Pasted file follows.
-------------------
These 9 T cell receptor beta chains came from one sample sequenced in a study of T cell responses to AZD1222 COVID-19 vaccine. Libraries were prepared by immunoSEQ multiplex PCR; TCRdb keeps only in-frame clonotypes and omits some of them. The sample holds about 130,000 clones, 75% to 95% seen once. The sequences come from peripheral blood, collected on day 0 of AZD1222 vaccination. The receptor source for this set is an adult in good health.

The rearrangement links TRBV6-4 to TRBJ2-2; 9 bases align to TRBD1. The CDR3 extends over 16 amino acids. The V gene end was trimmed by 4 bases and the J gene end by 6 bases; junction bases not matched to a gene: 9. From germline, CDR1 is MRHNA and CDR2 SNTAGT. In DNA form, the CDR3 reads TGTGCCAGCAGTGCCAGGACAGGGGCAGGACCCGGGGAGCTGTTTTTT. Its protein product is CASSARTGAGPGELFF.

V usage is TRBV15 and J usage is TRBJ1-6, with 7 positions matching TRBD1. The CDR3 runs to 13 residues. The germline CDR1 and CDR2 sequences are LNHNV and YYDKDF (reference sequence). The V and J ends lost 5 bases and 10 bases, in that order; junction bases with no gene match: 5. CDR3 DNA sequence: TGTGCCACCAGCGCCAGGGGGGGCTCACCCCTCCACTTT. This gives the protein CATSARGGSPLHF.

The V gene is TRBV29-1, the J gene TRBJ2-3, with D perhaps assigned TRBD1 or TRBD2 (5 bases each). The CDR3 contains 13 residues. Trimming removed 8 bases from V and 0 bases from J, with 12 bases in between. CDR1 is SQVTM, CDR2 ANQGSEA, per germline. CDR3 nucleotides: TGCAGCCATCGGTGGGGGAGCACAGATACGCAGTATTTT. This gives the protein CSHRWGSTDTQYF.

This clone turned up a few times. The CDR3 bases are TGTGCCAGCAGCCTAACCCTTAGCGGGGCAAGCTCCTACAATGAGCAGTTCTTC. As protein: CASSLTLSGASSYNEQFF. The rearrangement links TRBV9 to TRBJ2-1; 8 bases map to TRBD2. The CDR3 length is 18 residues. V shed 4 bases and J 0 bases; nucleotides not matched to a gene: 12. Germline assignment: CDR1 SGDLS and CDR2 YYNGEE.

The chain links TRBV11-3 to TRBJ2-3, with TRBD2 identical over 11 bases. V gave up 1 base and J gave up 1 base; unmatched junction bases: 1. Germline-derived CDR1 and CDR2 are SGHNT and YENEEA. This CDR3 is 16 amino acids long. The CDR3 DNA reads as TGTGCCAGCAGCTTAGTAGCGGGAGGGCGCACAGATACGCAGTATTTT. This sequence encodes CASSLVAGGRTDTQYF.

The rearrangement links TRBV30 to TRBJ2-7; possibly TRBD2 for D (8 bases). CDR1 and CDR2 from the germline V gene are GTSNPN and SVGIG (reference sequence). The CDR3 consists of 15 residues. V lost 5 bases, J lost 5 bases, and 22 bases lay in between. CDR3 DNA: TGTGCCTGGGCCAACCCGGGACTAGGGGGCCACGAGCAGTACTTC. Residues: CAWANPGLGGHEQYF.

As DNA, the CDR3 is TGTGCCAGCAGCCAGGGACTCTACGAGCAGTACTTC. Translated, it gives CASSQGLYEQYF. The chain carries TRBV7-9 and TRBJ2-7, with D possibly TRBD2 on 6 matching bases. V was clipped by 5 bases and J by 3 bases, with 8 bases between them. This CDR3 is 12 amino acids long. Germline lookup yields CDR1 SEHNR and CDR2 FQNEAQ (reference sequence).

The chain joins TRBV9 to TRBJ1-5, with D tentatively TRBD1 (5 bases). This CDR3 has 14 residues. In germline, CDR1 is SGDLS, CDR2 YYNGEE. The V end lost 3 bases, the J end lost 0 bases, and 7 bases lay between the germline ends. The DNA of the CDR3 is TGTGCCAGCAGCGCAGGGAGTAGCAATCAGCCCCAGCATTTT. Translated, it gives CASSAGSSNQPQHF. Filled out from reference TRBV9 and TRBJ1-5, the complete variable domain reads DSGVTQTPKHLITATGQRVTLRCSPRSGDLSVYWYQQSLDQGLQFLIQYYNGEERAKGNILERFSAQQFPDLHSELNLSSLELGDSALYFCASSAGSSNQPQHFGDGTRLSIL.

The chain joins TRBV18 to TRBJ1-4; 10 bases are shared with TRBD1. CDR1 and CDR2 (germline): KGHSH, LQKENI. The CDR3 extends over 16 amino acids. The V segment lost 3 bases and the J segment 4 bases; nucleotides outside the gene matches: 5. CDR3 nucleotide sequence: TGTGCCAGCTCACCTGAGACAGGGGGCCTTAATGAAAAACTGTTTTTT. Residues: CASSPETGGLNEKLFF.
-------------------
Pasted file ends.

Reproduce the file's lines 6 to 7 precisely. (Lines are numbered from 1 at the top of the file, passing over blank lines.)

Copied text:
The chain links TRBV11-3 to TRBJ2-3, with TRBD2 identical over 11 bases. V gave up 1 base and J gave up 1 base; unmatched junction bases: 1. Germline-derived CDR1 and CDR2 are SGHNT and YENEEA. This CDR3 is 16 amino acids long. The CDR3 DNA reads as TGTGCCAGCAGCTTAGTAGCGGGAGGGCGCACAGATACGCAGTATTTT. This sequence encodes CASSLVAGGRTDTQYF.

The rearrangement links TRBV30 to TRBJ2-7; possibly TRBD2 for D (8 bases). CDR1 and CDR2 from the germline V gene are GTSNPN and SVGIG (reference sequence). The CDR3 consists of 15 residues. V lost 5 bases, J lost 5 bases, and 22 bases lay in between. CDR3 DNA: TGTGCCTGGGCCAACCCGGGACTAGGGGGCCACGAGCAGTACTTC. Residues: CAWANPGLGGHEQYF.